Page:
Tuesday, May 31, 2011

TUTORIAL: Reconstructed Men's Shirt to Button-down Tank Top! (surgery prep)

Last summer I underwent major surgery on my torso which resulted in a prolonged period of the inability to lift my arms. This, combined with the warm weather, made wardrobe prep very important! I was told I needed button-down shirts or things I didn't need to lift my arms up to put on. Alas, I found availability in stores for anything remotely cute and season concious lacking..

This led me to create a simple design which converted second hand men's button-down dress shirts into cute tanktops that could be worn in more than one way. I kept it simple in the hopes that someone going through any type of surgery on their torso or mid-section who knew sewing basics would be able to use this tutorial to create their own version :) Or someone who wants to make something sustainable and girly! Feel free to email me if you have any questions!
All Photo Credits: TM 2011 SMASHWORKS. All Rights Reserved. 
ON TO THE TUTORIAL! (Click the Link Below)


I started with a men's short sleeve button-down shirt. You should get a shirt that is substantially larger than what you would normally wear in order to compensate for bandages you might have and also you don't want it to be tight. Normally I could wear a small or medium but for the purposes of this project, I got X-Large or Large if they looked big enough. Also, make sure you get a shirt with snaps instead of buttons if you can. You don't want to have to exert yourself trying to button up things manually. 
Turn the shirt inside out and cut off the sleeves leaving the seam allowance on the piece you are cutting off. Once you do this, cut off the collar as well. Don't throw this stuff out! You'll need it for later :)
Now that you have a raw edge around the arm hole, you need to finish it so it doesn't come apart while you are you working on the rest of the shirt. In order to do this, I created a rolled hem. I measured 3/8 inch from the raw edge of the arm hole and then folded it over itself again at 3/8 inch, pinning as I went. If you find this difficult, you can do the first fold and pin it as you go and then iron it to create a crease which will make things easier when you fold it again. Once you have the rolled hem on the arm holes, you need to sew everything down. With my sewing machine I stitched 1/4 inch from the edge on both sides.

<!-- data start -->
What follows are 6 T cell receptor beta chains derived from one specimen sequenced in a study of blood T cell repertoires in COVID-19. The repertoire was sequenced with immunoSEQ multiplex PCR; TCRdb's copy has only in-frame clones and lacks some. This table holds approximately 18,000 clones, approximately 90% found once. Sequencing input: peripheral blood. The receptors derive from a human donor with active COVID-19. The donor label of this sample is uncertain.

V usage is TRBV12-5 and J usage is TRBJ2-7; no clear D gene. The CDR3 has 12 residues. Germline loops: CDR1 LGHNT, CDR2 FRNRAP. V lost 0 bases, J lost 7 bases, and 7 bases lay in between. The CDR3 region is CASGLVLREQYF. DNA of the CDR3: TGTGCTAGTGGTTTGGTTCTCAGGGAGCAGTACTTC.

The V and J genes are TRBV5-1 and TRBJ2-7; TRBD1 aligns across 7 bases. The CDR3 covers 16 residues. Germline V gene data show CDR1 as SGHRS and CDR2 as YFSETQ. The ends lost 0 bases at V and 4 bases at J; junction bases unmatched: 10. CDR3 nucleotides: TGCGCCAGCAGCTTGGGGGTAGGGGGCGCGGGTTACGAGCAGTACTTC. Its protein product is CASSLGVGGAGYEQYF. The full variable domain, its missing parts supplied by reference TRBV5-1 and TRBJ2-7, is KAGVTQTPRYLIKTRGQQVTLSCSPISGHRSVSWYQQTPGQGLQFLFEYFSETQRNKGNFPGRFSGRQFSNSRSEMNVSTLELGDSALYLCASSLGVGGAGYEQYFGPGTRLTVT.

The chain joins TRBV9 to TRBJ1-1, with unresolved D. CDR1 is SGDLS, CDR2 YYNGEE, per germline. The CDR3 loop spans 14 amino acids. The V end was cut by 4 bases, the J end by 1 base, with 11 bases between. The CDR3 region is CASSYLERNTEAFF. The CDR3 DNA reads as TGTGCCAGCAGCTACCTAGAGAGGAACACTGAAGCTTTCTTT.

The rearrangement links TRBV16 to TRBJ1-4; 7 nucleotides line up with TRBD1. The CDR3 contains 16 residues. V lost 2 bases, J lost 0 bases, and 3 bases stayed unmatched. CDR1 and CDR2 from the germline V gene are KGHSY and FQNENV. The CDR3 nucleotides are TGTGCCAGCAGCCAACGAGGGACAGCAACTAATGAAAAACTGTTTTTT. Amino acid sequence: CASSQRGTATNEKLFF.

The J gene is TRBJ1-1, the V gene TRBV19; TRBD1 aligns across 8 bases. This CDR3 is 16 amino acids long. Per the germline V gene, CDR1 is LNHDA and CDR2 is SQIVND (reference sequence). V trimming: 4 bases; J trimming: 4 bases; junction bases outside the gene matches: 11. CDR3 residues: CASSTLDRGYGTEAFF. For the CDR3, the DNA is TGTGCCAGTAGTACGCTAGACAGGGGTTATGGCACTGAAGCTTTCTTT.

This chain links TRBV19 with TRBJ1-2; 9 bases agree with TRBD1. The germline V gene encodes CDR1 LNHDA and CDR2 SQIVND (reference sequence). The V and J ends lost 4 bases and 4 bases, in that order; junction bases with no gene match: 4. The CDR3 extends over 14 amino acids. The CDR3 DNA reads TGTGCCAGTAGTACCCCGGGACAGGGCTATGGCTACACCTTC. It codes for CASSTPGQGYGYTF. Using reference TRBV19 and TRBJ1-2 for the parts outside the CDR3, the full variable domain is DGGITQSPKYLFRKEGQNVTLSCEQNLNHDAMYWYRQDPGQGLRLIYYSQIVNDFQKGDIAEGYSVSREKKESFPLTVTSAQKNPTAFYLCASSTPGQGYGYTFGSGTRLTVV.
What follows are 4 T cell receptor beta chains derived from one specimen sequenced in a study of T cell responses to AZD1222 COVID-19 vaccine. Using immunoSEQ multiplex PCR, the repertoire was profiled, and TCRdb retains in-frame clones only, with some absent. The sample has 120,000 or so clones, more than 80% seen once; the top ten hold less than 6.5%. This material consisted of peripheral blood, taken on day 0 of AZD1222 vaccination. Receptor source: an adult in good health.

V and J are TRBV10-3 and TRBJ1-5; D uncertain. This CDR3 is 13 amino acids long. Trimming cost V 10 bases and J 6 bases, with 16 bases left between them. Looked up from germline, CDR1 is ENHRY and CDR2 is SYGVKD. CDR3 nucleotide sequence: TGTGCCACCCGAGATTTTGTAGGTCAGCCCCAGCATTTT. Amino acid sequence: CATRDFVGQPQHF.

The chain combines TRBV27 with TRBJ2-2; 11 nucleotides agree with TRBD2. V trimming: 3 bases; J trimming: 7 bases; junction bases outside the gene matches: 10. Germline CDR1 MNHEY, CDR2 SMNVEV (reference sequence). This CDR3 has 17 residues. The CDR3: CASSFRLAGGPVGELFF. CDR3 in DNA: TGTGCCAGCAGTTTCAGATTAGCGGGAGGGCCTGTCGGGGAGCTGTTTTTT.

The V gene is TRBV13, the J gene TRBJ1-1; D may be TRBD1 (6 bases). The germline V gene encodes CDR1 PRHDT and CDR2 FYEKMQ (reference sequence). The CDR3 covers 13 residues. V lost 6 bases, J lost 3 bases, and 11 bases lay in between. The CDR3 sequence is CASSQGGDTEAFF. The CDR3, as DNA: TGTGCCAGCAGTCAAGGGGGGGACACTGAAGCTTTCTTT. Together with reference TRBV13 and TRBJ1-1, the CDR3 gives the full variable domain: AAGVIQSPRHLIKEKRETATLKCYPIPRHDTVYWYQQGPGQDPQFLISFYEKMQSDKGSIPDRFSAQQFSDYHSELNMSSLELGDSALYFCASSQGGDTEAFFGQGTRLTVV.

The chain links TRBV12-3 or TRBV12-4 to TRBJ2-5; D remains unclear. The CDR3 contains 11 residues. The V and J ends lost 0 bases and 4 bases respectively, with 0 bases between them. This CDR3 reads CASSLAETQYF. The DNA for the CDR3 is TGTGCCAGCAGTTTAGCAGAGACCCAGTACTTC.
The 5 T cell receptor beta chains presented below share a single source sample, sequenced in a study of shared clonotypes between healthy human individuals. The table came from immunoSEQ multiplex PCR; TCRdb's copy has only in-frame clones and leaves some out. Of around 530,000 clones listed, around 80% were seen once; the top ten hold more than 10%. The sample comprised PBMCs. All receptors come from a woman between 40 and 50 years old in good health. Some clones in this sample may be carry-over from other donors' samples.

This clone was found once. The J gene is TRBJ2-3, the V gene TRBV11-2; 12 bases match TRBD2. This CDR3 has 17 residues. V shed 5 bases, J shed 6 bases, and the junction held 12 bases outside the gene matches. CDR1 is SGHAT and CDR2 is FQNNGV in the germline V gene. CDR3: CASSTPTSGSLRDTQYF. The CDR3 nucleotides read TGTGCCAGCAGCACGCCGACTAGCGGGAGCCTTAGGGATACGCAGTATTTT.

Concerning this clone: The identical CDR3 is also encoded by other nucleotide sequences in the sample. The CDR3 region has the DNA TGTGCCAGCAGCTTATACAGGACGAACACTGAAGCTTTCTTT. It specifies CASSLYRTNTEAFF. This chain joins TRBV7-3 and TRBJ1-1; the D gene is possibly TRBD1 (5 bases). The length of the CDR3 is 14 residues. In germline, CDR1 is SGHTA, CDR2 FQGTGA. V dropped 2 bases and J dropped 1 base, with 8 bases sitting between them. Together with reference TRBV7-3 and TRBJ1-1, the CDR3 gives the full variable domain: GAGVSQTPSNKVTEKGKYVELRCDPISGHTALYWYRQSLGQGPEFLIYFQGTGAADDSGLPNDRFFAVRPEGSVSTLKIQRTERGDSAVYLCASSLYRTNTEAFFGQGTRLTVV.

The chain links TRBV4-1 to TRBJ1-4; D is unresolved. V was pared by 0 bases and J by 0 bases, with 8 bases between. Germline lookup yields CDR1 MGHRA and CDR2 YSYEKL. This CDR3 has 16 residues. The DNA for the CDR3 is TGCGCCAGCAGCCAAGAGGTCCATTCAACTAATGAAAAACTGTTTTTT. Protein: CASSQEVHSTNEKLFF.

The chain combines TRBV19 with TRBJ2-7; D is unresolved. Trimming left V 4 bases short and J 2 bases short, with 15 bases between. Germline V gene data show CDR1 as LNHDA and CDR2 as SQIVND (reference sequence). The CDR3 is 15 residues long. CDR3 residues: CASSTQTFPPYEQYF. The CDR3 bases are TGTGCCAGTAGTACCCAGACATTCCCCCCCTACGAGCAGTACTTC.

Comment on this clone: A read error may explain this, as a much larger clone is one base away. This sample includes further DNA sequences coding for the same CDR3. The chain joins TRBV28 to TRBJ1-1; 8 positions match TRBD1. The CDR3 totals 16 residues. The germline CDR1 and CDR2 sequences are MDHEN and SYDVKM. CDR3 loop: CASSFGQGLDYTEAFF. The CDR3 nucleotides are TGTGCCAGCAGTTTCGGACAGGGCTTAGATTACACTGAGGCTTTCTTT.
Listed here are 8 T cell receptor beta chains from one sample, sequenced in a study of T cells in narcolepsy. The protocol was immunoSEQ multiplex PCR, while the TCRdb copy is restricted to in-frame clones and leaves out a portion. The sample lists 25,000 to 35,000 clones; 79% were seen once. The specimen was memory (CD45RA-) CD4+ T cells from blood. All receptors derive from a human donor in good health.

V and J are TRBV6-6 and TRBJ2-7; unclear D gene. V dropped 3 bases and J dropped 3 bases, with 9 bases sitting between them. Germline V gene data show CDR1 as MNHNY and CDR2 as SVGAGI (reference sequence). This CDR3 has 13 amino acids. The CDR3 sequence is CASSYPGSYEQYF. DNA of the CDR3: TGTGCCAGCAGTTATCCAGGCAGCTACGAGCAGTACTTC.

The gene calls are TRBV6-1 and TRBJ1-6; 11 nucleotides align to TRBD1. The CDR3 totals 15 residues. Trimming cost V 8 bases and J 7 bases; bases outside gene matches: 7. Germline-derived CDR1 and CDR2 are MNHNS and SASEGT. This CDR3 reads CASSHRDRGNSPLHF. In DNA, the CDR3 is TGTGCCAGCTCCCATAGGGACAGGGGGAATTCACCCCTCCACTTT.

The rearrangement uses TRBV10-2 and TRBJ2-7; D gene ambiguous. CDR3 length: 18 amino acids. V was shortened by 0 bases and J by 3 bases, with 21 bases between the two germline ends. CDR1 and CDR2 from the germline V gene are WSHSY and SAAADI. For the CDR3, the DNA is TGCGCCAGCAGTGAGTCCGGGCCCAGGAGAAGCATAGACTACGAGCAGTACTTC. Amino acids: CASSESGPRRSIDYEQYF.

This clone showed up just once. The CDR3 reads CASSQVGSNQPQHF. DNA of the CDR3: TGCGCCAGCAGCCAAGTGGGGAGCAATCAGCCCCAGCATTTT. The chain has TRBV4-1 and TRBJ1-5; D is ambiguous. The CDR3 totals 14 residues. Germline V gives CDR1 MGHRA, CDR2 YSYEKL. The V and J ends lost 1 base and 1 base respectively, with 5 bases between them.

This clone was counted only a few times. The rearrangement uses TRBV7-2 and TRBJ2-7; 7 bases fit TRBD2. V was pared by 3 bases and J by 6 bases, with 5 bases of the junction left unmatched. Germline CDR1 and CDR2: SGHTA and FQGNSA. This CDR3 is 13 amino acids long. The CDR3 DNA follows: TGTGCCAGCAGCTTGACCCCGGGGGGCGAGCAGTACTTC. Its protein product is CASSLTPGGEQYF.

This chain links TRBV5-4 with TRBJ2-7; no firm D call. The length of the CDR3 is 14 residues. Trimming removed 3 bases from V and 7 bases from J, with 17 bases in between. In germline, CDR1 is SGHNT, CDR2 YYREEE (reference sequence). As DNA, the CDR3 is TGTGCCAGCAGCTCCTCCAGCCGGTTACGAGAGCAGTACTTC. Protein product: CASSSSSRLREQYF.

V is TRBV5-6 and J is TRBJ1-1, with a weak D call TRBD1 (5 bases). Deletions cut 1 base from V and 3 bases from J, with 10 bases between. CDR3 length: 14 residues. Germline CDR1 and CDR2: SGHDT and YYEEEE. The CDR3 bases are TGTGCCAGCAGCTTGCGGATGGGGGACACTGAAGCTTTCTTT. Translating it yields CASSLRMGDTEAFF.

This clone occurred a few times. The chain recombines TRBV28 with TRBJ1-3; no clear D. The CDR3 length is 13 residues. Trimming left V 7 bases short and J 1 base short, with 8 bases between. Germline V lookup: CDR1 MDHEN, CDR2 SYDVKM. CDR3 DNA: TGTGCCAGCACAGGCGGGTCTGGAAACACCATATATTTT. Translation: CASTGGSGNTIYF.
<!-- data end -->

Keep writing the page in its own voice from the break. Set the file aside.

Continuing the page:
Turn the shirt inside out (with the snaps done all the way up) and lay it out on a flat surface you can cut on. In order to create a straight upper edge, cut horizontally through the front and back just enough to bypass the neck curves.
After that, you need to decide wide you want the drawstring casing (casing is a fabric tunnel that you can feed elastic or a drawstring through to pull or draw up fabric with) along the front and back neckline. 

I wanted my drawstring to be 3/8 inch wide so I gave myself a good amount of room and decided on 5/8 inch width for the casing. For this you also need to make a rolled hem by folding the front and back edges. You can make the first fold a little less than 5/8 inch if you feel confident or are worried about the length. After folding it over itself again at 5/8 inch, pin and sew it down. You want to sew it from the inside so you can make it as close as possible to the  inside edge and give yourself enough space to feed the drawstring through.
The shirt is almost ready! Now you just need to make the drawstring. This is a sustainable design using the scraps to create a drawstring but if you want to make things easier for yourself you can use a ribbon, shoelace, or some other store bought drawstring notion and it will also work :)


Remember the sleeves and collar that you saved? Pull that stuff out now. First cut off any edges that contain the seam allowance. It is too bulky to use for the drawstring and will be a huge pain in the butt to use. You can discard those or use them for another project. Now that you have some pieces of fabric you can start cutting it into strips that will be sewn together to create the drawstring. The more you have, the better because along with the neckline drawstring, there is also one that goes around the waist! I cut my strips 1.5 inches wide then sewed the ends together to make a continuous strip.